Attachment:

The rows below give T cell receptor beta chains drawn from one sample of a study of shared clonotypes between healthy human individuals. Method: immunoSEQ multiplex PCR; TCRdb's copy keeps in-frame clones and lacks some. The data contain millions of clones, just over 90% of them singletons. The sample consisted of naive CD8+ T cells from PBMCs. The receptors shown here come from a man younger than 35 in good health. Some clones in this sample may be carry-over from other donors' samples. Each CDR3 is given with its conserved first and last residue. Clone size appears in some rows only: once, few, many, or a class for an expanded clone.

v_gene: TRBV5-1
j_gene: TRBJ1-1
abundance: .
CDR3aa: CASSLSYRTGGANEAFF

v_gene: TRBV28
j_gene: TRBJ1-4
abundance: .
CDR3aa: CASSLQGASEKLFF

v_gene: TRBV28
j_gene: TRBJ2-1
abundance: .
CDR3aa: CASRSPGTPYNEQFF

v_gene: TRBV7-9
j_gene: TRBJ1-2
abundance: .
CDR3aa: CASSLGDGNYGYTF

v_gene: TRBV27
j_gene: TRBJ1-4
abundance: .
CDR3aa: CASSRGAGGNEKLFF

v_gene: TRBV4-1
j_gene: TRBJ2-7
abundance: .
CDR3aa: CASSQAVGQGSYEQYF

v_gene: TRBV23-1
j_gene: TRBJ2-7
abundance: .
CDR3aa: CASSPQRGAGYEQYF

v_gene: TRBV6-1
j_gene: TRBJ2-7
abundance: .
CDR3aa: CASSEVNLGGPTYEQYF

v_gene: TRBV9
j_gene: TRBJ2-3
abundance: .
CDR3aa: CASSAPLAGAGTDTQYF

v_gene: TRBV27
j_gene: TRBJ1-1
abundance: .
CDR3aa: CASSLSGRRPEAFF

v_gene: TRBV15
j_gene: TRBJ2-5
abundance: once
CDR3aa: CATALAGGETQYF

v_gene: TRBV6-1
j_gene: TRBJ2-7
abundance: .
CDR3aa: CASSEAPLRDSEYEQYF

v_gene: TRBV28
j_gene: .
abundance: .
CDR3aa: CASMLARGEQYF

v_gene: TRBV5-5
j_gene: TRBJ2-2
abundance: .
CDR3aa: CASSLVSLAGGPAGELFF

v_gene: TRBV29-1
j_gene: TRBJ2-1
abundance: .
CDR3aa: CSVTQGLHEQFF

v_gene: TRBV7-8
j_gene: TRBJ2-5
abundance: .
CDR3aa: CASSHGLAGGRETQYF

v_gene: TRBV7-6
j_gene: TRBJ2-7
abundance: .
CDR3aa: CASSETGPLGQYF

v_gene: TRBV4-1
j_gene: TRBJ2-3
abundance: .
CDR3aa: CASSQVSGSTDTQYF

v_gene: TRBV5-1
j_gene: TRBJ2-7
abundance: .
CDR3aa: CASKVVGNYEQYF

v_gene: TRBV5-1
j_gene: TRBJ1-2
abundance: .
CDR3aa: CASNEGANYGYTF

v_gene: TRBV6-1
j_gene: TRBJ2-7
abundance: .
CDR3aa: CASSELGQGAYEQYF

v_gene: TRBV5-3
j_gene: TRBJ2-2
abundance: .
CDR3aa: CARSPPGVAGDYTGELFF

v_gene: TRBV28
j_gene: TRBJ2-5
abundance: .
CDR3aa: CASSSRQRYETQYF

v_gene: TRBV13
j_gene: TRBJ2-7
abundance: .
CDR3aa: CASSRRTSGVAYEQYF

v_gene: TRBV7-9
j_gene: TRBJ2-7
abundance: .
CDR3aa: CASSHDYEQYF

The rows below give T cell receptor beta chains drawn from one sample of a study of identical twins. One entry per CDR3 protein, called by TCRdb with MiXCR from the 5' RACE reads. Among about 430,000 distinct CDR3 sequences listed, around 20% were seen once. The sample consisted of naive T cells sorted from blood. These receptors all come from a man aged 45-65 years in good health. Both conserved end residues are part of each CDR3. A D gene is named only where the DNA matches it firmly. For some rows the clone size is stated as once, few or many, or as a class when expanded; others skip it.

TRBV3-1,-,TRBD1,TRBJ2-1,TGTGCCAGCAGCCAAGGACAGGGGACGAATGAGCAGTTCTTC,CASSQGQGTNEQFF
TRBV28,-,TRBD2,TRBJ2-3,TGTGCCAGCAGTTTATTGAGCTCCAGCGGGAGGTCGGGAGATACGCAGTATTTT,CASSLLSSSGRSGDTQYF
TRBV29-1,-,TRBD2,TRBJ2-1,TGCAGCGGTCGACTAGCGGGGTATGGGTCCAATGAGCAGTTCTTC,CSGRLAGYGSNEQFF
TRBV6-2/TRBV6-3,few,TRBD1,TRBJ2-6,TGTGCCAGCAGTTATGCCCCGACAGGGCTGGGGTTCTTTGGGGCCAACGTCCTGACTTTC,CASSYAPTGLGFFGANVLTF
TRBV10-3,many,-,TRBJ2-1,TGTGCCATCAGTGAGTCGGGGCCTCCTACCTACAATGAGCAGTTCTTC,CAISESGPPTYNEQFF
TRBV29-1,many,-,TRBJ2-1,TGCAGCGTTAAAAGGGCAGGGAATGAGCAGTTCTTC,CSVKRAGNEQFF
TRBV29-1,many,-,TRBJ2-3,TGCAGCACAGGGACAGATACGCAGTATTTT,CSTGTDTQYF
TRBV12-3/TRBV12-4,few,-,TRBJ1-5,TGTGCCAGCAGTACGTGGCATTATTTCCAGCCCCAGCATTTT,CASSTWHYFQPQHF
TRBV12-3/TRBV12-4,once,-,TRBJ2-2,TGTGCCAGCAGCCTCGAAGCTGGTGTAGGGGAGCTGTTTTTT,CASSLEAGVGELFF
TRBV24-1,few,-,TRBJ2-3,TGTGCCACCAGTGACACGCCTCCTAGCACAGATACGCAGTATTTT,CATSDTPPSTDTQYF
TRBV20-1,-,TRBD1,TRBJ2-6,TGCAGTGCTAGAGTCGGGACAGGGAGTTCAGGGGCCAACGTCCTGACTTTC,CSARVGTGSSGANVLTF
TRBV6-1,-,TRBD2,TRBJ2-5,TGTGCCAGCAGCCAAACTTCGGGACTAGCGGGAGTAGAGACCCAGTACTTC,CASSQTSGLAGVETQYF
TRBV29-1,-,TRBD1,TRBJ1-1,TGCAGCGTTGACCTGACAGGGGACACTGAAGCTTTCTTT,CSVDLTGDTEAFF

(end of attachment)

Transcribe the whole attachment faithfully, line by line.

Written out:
The rows below give T cell receptor beta chains drawn from one sample of a study of shared clonotypes between healthy human individuals. Method: immunoSEQ multiplex PCR; TCRdb's copy keeps in-frame clones and lacks some. The data contain millions of clones, just over 90% of them singletons. The sample consisted of naive CD8+ T cells from PBMCs. The receptors shown here come from a man younger than 35 in good health. Some clones in this sample may be carry-over from other donors' samples. Each CDR3 is given with its conserved first and last residue. Clone size appears in some rows only: once, few, many, or a class for an expanded clone.

v_gene: TRBV5-1
j_gene: TRBJ1-1
abundance: .
CDR3aa: CASSLSYRTGGANEAFF

v_gene: TRBV28
j_gene: TRBJ1-4
abundance: .
CDR3aa: CASSLQGASEKLFF

v_gene: TRBV28
j_gene: TRBJ2-1
abundance: .
CDR3aa: CASRSPGTPYNEQFF

v_gene: TRBV7-9
j_gene: TRBJ1-2
abundance: .
CDR3aa: CASSLGDGNYGYTF

v_gene: TRBV27
j_gene: TRBJ1-4
abundance: .
CDR3aa: CASSRGAGGNEKLFF

v_gene: TRBV4-1
j_gene: TRBJ2-7
abundance: .
CDR3aa: CASSQAVGQGSYEQYF

v_gene: TRBV23-1
j_gene: TRBJ2-7
abundance: .
CDR3aa: CASSPQRGAGYEQYF

v_gene: TRBV6-1
j_gene: TRBJ2-7
abundance: .
CDR3aa: CASSEVNLGGPTYEQYF

v_gene: TRBV9
j_gene: TRBJ2-3
abundance: .
CDR3aa: CASSAPLAGAGTDTQYF

v_gene: TRBV27
j_gene: TRBJ1-1
abundance: .
CDR3aa: CASSLSGRRPEAFF

v_gene: TRBV15
j_gene: TRBJ2-5
abundance: once
CDR3aa: CATALAGGETQYF

v_gene: TRBV6-1
j_gene: TRBJ2-7
abundance: .
CDR3aa: CASSEAPLRDSEYEQYF

v_gene: TRBV28
j_gene: .
abundance: .
CDR3aa: CASMLARGEQYF

v_gene: TRBV5-5
j_gene: TRBJ2-2
abundance: .
CDR3aa: CASSLVSLAGGPAGELFF

v_gene: TRBV29-1
j_gene: TRBJ2-1
abundance: .
CDR3aa: CSVTQGLHEQFF

v_gene: TRBV7-8
j_gene: TRBJ2-5
abundance: .
CDR3aa: CASSHGLAGGRETQYF

v_gene: TRBV7-6
j_gene: TRBJ2-7
abundance: .
CDR3aa: CASSETGPLGQYF

v_gene: TRBV4-1
j_gene: TRBJ2-3
abundance: .
CDR3aa: CASSQVSGSTDTQYF

v_gene: TRBV5-1
j_gene: TRBJ2-7
abundance: .
CDR3aa: CASKVVGNYEQYF

v_gene: TRBV5-1
j_gene: TRBJ1-2
abundance: .
CDR3aa: CASNEGANYGYTF

v_gene: TRBV6-1
j_gene: TRBJ2-7
abundance: .
CDR3aa: CASSELGQGAYEQYF

v_gene: TRBV5-3
j_gene: TRBJ2-2
abundance: .
CDR3aa: CARSPPGVAGDYTGELFF

v_gene: TRBV28
j_gene: TRBJ2-5
abundance: .
CDR3aa: CASSSRQRYETQYF

v_gene: TRBV13
j_gene: TRBJ2-7
abundance: .
CDR3aa: CASSRRTSGVAYEQYF

v_gene: TRBV7-9
j_gene: TRBJ2-7
abundance: .
CDR3aa: CASSHDYEQYF

The rows below give T cell receptor beta chains drawn from one sample of a study of identical twins. One entry per CDR3 protein, called by TCRdb with MiXCR from the 5' RACE reads. Among about 430,000 distinct CDR3 sequences listed, around 20% were seen once. The sample consisted of naive T cells sorted from blood. These receptors all come from a man aged 45-65 years in good health. Both conserved end residues are part of each CDR3. A D gene is named only where the DNA matches it firmly. For some rows the clone size is stated as once, few or many, or as a class when expanded; others skip it.

TRBV3-1,-,TRBD1,TRBJ2-1,TGTGCCAGCAGCCAAGGACAGGGGACGAATGAGCAGTTCTTC,CASSQGQGTNEQFF
TRBV28,-,TRBD2,TRBJ2-3,TGTGCCAGCAGTTTATTGAGCTCCAGCGGGAGGTCGGGAGATACGCAGTATTTT,CASSLLSSSGRSGDTQYF
TRBV29-1,-,TRBD2,TRBJ2-1,TGCAGCGGTCGACTAGCGGGGTATGGGTCCAATGAGCAGTTCTTC,CSGRLAGYGSNEQFF
TRBV6-2/TRBV6-3,few,TRBD1,TRBJ2-6,TGTGCCAGCAGTTATGCCCCGACAGGGCTGGGGTTCTTTGGGGCCAACGTCCTGACTTTC,CASSYAPTGLGFFGANVLTF
TRBV10-3,many,-,TRBJ2-1,TGTGCCATCAGTGAGTCGGGGCCTCCTACCTACAATGAGCAGTTCTTC,CAISESGPPTYNEQFF
TRBV29-1,many,-,TRBJ2-1,TGCAGCGTTAAAAGGGCAGGGAATGAGCAGTTCTTC,CSVKRAGNEQFF
TRBV29-1,many,-,TRBJ2-3,TGCAGCACAGGGACAGATACGCAGTATTTT,CSTGTDTQYF
TRBV12-3/TRBV12-4,few,-,TRBJ1-5,TGTGCCAGCAGTACGTGGCATTATTTCCAGCCCCAGCATTTT,CASSTWHYFQPQHF
TRBV12-3/TRBV12-4,once,-,TRBJ2-2,TGTGCCAGCAGCCTCGAAGCTGGTGTAGGGGAGCTGTTTTTT,CASSLEAGVGELFF
TRBV24-1,few,-,TRBJ2-3,TGTGCCACCAGTGACACGCCTCCTAGCACAGATACGCAGTATTTT,CATSDTPPSTDTQYF
TRBV20-1,-,TRBD1,TRBJ2-6,TGCAGTGCTAGAGTCGGGACAGGGAGTTCAGGGGCCAACGTCCTGACTTTC,CSARVGTGSSGANVLTF
TRBV6-1,-,TRBD2,TRBJ2-5,TGTGCCAGCAGCCAAACTTCGGGACTAGCGGGAGTAGAGACCCAGTACTTC,CASSQTSGLAGVETQYF
TRBV29-1,-,TRBD1,TRBJ1-1,TGCAGCGTTGACCTGACAGGGGACACTGAAGCTTTCTTT,CSVDLTGDTEAFF